Taste: As with the nose, the hops seems a bit muted. Not clear hop flavor but I would edge on a slight grapefruit going to pine. The malt is round and is a bit stronger than the hops.

Lager Glass

Smell: Grapefruit and piney hops with a good helping of malt character. Slight caramel with bread.

Taste: Good hop kick with the flavors that the nose promised. Malt is crisp and full. Lots of good bread, biscuit, and caramel.

Stemmed Pilsner

Smell: Concentrated hops right off the bat. Malt comes in a bit later with some caramels and bread.

Taste: Bright but balanced hops. Grapefruit hops that flow in to a pine flavor. Crisp hop ending note. Malt is balanced and has some great caramels and bread flavors.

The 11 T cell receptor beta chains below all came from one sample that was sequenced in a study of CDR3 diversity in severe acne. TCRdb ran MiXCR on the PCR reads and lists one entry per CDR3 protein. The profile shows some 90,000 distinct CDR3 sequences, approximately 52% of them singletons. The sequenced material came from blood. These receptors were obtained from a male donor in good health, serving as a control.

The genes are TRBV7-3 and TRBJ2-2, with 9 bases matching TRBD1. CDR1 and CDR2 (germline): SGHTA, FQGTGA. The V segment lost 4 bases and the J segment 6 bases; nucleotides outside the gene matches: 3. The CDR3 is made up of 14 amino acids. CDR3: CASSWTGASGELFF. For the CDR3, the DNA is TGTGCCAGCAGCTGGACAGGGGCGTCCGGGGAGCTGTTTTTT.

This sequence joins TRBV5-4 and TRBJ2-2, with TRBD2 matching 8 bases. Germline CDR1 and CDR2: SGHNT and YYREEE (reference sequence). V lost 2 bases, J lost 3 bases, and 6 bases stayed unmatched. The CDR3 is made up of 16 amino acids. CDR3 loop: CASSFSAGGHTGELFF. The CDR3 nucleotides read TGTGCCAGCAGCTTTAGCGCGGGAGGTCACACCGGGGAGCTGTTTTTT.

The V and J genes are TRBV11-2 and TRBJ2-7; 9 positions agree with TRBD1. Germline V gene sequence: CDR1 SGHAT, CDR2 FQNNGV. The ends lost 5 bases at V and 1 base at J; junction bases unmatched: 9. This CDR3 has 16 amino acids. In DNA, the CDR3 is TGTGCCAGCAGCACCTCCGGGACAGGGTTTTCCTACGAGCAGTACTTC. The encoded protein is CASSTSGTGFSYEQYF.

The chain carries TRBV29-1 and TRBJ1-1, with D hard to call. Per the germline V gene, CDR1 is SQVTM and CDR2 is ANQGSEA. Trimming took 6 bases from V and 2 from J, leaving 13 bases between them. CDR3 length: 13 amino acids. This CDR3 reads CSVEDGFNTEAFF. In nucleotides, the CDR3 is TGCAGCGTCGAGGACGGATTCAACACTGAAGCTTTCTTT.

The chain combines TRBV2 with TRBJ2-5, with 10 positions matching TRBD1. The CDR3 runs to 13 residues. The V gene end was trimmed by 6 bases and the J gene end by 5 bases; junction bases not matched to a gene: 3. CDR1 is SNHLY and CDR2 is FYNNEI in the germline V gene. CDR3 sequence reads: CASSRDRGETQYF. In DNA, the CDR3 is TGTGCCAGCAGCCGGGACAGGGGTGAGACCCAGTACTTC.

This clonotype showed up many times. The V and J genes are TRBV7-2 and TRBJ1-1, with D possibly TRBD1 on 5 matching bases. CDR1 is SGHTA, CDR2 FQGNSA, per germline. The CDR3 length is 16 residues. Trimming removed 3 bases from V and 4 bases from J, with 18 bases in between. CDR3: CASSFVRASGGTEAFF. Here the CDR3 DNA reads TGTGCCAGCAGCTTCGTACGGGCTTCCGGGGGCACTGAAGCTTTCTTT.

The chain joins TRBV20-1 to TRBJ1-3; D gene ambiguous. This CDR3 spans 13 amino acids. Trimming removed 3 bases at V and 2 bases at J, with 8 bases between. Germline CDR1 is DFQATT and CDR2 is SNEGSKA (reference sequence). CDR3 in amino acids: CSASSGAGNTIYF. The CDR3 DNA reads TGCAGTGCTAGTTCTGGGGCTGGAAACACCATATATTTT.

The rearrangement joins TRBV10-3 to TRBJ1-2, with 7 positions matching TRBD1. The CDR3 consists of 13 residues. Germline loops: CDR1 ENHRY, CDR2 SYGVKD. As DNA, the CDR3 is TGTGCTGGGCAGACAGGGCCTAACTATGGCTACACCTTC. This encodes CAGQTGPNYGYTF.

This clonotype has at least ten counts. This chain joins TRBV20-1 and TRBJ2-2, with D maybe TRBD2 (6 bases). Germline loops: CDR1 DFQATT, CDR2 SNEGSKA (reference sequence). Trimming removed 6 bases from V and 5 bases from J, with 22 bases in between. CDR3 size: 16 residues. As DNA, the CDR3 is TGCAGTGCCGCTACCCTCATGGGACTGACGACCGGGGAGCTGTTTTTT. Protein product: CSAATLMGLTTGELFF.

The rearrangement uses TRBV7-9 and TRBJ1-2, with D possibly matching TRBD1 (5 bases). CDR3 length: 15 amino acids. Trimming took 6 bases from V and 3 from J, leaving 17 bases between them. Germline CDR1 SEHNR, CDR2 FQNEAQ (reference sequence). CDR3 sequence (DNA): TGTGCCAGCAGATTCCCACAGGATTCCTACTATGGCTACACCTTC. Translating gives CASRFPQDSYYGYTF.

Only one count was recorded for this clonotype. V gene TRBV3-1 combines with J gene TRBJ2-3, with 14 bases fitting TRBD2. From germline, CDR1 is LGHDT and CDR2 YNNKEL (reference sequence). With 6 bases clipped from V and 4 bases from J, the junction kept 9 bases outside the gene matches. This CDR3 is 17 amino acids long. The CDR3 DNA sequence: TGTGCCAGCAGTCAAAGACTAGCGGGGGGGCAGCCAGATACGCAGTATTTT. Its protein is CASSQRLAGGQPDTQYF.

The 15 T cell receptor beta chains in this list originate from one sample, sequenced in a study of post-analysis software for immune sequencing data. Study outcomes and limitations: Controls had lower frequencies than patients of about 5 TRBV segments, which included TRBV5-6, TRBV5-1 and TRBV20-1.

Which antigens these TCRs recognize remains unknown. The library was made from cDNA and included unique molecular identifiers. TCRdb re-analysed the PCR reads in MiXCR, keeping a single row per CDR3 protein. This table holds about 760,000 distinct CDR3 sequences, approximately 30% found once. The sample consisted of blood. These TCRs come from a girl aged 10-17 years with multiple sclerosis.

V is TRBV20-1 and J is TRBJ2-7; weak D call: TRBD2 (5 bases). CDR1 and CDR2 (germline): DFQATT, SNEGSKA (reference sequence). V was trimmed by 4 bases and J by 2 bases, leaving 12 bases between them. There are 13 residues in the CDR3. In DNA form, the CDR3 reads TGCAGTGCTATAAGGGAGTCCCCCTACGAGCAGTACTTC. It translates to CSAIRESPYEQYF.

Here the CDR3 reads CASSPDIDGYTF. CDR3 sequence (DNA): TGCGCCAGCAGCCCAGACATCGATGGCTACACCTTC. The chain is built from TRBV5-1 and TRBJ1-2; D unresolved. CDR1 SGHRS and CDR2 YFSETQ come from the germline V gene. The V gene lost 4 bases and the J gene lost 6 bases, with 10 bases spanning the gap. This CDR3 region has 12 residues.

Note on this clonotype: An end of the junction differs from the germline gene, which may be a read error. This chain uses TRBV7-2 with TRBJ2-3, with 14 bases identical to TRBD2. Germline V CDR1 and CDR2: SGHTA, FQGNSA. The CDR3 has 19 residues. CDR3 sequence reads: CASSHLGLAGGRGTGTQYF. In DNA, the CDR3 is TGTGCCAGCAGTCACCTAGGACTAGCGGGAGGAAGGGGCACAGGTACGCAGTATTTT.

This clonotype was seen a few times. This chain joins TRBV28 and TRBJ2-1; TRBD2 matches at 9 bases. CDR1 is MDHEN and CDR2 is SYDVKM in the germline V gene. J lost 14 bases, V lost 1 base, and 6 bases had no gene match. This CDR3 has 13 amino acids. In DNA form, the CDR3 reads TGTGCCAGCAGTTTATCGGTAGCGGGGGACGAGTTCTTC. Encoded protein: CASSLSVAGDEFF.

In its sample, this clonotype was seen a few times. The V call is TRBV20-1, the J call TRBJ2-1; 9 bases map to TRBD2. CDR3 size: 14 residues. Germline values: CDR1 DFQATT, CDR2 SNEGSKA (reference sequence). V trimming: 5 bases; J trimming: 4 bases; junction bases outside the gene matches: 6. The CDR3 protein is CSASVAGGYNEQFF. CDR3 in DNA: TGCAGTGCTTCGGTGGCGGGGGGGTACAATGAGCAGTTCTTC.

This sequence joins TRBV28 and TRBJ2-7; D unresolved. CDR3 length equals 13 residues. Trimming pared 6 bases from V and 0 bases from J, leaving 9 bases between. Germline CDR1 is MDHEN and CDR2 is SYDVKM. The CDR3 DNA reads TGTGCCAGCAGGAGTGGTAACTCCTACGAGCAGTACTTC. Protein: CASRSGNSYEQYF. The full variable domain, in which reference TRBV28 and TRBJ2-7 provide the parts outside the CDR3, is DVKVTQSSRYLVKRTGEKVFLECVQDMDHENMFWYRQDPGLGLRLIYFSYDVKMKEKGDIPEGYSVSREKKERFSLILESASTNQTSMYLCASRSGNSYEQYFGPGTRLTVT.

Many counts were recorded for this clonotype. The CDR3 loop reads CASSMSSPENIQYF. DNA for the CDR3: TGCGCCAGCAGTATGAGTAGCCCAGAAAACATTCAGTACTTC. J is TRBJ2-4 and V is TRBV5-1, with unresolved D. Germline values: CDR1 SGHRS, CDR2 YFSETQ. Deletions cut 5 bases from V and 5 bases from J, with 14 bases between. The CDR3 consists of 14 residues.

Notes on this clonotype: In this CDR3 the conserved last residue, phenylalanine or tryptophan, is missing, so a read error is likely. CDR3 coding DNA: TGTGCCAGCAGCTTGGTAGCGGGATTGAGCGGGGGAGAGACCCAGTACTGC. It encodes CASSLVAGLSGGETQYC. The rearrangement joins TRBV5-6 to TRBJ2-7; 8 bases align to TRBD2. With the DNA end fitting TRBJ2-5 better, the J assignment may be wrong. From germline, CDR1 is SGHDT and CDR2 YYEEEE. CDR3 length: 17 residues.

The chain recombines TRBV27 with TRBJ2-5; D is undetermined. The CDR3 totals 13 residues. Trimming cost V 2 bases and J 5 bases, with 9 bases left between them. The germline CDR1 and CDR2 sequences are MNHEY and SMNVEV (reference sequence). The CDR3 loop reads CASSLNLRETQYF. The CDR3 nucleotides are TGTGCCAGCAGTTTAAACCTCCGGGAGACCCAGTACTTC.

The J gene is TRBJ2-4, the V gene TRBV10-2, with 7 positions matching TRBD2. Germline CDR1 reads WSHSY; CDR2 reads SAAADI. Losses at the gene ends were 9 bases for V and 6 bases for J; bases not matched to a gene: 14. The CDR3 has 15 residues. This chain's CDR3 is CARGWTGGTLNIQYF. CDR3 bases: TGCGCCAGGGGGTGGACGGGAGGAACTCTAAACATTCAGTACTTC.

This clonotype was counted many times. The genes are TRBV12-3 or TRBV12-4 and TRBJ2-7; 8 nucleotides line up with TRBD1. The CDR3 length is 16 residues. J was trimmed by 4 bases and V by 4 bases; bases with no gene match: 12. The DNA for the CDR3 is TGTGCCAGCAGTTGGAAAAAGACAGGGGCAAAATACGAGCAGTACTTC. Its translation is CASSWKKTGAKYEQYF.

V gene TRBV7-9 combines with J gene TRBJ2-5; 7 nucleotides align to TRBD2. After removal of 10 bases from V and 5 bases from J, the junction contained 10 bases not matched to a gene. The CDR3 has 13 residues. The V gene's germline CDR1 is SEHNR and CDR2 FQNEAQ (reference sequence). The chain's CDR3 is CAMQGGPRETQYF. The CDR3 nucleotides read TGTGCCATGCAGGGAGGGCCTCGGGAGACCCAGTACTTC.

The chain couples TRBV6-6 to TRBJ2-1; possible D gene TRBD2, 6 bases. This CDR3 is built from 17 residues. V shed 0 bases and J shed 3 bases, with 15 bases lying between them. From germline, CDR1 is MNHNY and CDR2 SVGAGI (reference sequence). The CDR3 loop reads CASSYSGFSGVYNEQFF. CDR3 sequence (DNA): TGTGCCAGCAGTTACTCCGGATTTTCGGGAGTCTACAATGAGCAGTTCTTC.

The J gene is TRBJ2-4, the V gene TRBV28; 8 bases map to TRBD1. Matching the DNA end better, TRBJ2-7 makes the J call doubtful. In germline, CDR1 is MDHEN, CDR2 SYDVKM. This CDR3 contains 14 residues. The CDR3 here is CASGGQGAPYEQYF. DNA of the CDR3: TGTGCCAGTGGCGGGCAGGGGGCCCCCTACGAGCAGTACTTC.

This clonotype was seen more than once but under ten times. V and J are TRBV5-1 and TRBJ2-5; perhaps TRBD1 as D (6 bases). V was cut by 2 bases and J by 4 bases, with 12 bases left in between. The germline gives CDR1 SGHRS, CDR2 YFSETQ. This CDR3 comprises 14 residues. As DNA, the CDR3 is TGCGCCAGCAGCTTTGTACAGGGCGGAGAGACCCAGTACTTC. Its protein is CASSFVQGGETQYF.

Smell: Smell matches that of the stemmed pilsner.

Taste: Taste matches the stemmed pilsner


As you can see the aroma and flavor of this beer changed greatly depending on the glass that it was in. The pint glass really muted the flavors and made this beer seem less interesting and fresh than what it was. The lager glass was nice but the hops was not nearly as bright as the other stemmed pilsner or the IPA glass. The stemmed pilsner and IPA were about the same for me. The only difference I found was that the IPA kept the beer smelling fresher for a longer period of time.

Thoughts on beer stores